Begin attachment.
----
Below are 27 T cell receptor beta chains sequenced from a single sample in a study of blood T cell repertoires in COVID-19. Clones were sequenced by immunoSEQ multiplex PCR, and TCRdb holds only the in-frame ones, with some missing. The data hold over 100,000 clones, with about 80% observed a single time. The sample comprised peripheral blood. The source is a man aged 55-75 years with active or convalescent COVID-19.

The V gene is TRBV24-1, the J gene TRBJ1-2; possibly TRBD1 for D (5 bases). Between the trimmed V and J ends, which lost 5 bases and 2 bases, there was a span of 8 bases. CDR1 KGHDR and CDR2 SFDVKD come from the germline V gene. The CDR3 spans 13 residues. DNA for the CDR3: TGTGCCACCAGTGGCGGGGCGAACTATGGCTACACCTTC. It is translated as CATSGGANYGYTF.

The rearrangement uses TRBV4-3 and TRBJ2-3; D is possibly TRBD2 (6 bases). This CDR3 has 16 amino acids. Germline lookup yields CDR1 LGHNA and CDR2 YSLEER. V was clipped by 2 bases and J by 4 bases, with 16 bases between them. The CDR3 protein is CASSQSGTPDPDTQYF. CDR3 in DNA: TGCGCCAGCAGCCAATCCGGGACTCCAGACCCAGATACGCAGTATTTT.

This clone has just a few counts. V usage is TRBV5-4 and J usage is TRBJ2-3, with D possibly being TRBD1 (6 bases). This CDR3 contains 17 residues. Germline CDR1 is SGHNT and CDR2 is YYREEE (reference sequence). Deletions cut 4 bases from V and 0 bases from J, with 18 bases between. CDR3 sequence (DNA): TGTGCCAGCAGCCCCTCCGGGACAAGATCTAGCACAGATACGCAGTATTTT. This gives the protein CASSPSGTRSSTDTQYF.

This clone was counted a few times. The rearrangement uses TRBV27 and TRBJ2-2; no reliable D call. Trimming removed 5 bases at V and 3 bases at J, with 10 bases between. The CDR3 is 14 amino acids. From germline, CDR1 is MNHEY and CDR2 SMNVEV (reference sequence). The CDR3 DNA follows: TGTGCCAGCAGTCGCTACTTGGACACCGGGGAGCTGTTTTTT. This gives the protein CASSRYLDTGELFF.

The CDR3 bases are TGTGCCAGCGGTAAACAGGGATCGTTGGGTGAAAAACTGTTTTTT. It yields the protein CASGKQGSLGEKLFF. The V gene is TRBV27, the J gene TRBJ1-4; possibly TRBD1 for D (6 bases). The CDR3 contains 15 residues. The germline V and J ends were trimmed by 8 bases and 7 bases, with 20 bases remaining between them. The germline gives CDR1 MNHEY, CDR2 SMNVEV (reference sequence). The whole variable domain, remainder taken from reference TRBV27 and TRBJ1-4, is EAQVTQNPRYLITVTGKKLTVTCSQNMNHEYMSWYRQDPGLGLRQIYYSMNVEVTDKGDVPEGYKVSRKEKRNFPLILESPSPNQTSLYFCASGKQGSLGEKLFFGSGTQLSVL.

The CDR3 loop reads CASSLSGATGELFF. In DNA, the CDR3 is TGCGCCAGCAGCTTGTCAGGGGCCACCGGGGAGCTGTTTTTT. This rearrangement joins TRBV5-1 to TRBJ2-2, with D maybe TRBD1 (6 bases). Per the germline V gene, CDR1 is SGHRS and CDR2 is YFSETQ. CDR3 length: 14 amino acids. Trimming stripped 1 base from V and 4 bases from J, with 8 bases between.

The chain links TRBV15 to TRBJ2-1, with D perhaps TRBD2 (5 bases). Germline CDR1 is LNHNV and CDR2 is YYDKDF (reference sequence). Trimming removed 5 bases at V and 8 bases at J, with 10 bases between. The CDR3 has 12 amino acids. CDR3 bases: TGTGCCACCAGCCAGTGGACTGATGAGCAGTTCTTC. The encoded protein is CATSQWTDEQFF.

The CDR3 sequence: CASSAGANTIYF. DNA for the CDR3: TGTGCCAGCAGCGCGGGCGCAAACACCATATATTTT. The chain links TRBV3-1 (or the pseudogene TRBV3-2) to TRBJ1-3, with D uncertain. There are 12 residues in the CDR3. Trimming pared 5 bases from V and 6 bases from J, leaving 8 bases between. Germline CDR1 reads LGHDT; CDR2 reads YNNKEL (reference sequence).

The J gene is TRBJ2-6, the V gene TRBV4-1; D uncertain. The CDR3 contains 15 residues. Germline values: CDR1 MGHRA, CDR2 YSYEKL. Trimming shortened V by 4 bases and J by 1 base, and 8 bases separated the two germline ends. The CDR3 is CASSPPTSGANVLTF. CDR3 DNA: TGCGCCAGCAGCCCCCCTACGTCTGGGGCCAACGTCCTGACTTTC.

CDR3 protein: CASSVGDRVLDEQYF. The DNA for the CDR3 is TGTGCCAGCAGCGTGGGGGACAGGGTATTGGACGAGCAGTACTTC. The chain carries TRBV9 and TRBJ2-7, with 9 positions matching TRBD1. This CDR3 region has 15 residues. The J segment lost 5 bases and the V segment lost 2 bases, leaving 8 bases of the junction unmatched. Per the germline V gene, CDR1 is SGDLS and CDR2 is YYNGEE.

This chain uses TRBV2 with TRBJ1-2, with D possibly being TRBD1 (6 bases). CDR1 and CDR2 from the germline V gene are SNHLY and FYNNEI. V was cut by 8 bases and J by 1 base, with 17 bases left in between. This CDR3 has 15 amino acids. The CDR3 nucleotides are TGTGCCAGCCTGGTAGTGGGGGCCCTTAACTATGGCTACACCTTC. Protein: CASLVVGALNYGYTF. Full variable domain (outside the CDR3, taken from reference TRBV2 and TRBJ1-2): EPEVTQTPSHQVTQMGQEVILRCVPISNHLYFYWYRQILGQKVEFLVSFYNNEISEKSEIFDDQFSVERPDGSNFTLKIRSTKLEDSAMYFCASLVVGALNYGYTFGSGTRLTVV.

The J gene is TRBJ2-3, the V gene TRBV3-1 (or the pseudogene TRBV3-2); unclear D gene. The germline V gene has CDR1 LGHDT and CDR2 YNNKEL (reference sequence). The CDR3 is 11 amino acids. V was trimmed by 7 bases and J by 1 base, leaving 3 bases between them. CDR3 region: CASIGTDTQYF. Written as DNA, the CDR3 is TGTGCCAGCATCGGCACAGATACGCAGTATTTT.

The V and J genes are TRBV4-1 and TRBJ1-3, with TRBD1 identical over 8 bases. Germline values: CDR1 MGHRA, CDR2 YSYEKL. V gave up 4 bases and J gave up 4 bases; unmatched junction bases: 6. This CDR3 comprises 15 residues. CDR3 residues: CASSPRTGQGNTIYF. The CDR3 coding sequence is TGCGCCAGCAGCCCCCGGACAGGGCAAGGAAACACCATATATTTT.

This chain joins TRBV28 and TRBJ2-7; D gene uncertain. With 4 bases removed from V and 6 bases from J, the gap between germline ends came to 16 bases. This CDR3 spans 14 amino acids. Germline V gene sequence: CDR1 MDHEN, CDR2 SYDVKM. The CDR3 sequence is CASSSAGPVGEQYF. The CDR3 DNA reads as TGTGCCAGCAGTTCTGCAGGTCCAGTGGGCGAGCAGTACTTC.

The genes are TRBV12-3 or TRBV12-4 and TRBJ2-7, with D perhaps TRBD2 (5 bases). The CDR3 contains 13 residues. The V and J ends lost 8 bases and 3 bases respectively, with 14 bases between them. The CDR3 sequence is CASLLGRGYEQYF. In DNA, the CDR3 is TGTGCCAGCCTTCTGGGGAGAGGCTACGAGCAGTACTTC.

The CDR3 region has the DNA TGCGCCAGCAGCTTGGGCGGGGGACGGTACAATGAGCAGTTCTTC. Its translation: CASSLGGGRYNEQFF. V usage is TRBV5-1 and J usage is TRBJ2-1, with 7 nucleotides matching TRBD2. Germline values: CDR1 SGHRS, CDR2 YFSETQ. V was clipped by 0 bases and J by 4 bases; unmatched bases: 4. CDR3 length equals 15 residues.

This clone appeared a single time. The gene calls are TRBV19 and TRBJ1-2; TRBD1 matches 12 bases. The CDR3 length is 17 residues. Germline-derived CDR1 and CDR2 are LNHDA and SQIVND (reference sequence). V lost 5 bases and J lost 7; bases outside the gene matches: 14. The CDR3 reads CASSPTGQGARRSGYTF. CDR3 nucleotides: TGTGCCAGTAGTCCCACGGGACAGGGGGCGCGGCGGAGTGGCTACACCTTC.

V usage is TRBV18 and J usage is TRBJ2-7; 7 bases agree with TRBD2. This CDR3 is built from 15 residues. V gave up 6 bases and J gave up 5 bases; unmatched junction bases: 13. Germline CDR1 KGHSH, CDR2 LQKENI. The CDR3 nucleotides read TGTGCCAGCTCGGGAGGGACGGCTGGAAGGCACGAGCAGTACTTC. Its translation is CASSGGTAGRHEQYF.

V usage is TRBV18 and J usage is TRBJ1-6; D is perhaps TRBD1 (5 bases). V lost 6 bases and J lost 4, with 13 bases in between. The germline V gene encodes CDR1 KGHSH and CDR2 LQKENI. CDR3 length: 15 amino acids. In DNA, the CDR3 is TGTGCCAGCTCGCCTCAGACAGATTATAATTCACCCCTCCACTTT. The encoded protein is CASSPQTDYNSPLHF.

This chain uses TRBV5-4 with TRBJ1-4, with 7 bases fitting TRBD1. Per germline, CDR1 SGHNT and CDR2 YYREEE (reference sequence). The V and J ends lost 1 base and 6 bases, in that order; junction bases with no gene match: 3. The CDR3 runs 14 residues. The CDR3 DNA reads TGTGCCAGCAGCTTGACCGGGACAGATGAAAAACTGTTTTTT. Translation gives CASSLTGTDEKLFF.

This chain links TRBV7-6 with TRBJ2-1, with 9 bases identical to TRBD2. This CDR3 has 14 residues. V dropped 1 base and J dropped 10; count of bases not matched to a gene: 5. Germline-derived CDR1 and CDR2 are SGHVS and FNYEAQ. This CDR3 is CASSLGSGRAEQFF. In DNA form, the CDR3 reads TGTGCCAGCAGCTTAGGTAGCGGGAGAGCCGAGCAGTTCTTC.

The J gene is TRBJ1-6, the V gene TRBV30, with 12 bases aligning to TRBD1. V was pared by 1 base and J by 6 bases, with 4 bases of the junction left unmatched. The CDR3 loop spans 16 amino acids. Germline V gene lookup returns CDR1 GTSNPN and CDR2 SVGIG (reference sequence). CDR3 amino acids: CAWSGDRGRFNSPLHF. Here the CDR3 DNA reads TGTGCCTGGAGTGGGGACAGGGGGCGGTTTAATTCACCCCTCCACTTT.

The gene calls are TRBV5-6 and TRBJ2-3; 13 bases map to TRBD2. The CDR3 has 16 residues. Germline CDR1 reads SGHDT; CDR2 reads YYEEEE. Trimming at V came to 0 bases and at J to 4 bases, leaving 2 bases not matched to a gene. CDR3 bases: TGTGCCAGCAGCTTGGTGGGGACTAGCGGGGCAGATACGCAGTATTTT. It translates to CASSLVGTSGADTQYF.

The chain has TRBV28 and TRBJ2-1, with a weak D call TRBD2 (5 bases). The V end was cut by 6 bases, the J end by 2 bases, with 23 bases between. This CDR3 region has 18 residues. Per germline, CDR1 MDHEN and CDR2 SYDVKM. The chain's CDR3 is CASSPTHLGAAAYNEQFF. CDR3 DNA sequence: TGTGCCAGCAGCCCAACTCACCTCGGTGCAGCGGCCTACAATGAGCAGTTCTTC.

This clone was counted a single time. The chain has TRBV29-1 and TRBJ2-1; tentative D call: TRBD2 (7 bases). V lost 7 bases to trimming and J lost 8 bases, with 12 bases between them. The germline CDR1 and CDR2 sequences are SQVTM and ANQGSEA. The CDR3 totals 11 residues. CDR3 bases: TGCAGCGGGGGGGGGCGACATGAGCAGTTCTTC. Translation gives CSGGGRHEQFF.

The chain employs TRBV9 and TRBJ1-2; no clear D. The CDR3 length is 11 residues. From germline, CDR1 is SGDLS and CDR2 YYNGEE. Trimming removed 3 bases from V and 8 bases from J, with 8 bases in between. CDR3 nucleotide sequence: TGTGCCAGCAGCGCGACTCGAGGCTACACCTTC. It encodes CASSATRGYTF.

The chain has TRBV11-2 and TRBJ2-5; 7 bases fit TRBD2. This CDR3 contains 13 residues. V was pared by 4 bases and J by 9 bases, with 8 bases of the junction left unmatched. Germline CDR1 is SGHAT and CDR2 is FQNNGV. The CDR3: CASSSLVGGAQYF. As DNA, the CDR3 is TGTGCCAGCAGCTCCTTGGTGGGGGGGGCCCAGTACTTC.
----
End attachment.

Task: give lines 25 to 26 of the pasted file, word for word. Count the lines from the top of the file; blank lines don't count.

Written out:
The chain has TRBV28 and TRBJ2-1, with a weak D call TRBD2 (5 bases). The V end was cut by 6 bases, the J end by 2 bases, with 23 bases between. This CDR3 region has 18 residues. Per germline, CDR1 MDHEN and CDR2 SYDVKM. The chain's CDR3 is CASSPTHLGAAAYNEQFF. CDR3 DNA sequence: TGTGCCAGCAGCCCAACTCACCTCGGTGCAGCGGCCTACAATGAGCAGTTCTTC.

This clone was counted a single time. The chain has TRBV29-1 and TRBJ2-1; tentative D call: TRBD2 (7 bases). V lost 7 bases to trimming and J lost 8 bases, with 12 bases between them. The germline CDR1 and CDR2 sequences are SQVTM and ANQGSEA. The CDR3 totals 11 residues. CDR3 bases: TGCAGCGGGGGGGGGCGACATGAGCAGTTCTTC. Translation gives CSGGGRHEQFF.